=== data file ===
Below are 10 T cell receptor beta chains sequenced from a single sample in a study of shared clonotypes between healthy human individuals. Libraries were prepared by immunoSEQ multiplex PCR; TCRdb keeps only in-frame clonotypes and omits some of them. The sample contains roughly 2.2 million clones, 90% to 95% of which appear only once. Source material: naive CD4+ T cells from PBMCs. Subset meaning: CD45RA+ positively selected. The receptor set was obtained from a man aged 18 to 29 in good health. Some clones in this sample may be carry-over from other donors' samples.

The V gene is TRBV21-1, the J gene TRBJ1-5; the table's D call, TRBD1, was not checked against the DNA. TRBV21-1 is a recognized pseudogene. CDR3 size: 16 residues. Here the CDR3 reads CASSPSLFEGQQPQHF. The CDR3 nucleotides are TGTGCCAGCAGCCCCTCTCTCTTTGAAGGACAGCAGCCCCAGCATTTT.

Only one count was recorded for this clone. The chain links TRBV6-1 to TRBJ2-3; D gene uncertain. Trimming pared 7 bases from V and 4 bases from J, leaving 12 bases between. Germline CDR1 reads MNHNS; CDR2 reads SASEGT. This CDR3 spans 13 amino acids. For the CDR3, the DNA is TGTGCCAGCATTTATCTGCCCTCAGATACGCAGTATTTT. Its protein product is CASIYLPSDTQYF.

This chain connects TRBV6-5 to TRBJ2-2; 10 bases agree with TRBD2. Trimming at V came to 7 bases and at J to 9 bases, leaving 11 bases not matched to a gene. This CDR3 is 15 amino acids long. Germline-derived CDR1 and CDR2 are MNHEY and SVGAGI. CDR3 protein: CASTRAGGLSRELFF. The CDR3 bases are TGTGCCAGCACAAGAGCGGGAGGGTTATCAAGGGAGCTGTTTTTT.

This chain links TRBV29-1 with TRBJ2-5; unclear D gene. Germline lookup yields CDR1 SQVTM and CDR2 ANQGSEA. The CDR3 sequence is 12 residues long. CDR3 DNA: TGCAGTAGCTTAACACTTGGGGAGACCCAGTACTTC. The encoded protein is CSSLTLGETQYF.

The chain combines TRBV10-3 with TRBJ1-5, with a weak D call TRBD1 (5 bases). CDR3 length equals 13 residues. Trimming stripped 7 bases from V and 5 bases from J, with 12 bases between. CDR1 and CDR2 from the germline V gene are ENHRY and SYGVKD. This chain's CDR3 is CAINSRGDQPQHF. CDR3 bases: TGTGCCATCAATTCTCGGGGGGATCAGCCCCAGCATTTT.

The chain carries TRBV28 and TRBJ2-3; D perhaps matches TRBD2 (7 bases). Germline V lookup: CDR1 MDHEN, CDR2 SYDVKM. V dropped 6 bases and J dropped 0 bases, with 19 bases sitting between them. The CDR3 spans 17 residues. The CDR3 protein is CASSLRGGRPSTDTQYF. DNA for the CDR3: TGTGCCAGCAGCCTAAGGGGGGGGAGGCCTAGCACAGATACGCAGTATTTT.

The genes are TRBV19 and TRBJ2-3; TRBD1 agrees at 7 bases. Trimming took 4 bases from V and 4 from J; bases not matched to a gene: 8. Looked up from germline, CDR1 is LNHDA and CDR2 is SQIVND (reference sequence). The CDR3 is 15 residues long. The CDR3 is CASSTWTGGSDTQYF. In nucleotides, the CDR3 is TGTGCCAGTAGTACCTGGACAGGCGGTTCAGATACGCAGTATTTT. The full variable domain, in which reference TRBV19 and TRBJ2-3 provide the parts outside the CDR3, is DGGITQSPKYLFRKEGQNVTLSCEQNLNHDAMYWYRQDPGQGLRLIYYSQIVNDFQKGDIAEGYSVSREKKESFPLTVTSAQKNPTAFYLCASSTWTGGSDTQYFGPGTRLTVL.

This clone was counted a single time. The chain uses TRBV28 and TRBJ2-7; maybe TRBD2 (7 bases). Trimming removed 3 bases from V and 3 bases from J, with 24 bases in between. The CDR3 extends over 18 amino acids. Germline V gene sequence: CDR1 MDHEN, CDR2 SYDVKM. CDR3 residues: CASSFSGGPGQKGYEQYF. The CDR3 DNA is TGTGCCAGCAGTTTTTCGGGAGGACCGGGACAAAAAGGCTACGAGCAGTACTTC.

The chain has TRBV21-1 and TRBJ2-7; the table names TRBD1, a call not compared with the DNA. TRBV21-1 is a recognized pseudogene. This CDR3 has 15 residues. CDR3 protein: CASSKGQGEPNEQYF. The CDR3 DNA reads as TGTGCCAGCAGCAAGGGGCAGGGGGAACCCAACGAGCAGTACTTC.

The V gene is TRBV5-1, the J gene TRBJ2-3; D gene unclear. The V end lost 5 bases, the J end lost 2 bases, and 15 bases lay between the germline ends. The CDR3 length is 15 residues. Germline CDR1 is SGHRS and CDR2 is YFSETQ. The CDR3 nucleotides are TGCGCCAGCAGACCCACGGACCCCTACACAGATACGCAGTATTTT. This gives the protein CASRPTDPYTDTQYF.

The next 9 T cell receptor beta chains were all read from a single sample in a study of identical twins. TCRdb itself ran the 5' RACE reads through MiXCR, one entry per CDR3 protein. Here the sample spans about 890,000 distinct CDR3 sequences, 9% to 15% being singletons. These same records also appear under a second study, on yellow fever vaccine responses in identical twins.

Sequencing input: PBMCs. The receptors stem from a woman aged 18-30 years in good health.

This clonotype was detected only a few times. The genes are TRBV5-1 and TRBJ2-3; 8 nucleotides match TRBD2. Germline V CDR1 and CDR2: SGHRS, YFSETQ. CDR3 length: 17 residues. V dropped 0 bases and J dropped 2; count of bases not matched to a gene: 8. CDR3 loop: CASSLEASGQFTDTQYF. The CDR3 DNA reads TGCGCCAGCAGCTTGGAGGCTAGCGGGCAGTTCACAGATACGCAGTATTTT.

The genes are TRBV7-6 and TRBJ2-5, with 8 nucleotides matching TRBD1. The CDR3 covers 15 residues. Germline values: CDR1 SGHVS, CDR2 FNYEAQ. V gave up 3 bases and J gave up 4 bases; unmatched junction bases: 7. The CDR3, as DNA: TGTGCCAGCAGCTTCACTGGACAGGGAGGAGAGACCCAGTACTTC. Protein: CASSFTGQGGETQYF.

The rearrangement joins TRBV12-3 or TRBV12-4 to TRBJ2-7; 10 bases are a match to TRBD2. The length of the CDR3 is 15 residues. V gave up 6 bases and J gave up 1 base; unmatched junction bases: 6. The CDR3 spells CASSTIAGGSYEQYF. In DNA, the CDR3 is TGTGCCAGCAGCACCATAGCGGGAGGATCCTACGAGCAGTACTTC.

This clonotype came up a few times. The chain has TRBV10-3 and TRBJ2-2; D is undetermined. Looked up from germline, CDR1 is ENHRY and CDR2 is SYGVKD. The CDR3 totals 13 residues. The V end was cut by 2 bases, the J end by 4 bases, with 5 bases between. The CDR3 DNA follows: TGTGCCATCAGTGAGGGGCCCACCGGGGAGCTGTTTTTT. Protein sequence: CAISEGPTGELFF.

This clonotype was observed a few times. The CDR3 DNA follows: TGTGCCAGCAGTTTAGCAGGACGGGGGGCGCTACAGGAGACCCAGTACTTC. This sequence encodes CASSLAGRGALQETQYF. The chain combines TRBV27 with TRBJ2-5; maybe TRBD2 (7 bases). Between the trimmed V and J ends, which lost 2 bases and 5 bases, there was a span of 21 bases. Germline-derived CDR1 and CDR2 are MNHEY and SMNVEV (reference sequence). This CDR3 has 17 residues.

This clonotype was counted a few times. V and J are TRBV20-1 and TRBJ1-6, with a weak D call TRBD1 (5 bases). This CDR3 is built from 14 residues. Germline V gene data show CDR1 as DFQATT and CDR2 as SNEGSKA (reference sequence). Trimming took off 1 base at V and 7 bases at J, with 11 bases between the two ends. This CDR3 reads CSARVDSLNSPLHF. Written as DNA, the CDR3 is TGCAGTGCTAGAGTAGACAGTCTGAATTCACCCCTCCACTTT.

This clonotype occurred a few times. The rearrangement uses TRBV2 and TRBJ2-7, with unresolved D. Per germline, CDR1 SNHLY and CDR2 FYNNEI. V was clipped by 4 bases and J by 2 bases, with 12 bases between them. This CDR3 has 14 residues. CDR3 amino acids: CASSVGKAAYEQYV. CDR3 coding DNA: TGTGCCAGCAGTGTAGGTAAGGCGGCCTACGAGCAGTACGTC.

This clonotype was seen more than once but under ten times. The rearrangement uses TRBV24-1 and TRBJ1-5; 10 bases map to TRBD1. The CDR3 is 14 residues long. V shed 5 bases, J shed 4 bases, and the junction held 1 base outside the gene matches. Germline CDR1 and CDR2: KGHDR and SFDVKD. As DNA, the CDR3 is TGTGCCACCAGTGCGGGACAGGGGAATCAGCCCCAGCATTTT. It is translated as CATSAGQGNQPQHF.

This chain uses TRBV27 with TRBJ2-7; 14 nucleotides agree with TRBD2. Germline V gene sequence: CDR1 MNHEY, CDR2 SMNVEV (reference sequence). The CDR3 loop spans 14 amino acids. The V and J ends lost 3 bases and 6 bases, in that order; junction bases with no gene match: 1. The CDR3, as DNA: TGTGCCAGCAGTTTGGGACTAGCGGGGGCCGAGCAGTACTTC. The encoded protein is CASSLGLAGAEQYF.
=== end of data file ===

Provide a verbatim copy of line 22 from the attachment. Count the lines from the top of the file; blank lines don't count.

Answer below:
This chain uses TRBV27 with TRBJ2-7; 14 nucleotides agree with TRBD2. Germline V gene sequence: CDR1 MNHEY, CDR2 SMNVEV (reference sequence). The CDR3 loop spans 14 amino acids. The V and J ends lost 3 bases and 6 bases, in that order; junction bases with no gene match: 1. The CDR3, as DNA: TGTGCCAGCAGTTTGGGACTAGCGGGGGCCGAGCAGTACTTC. The encoded protein is CASSLGLAGAEQYF.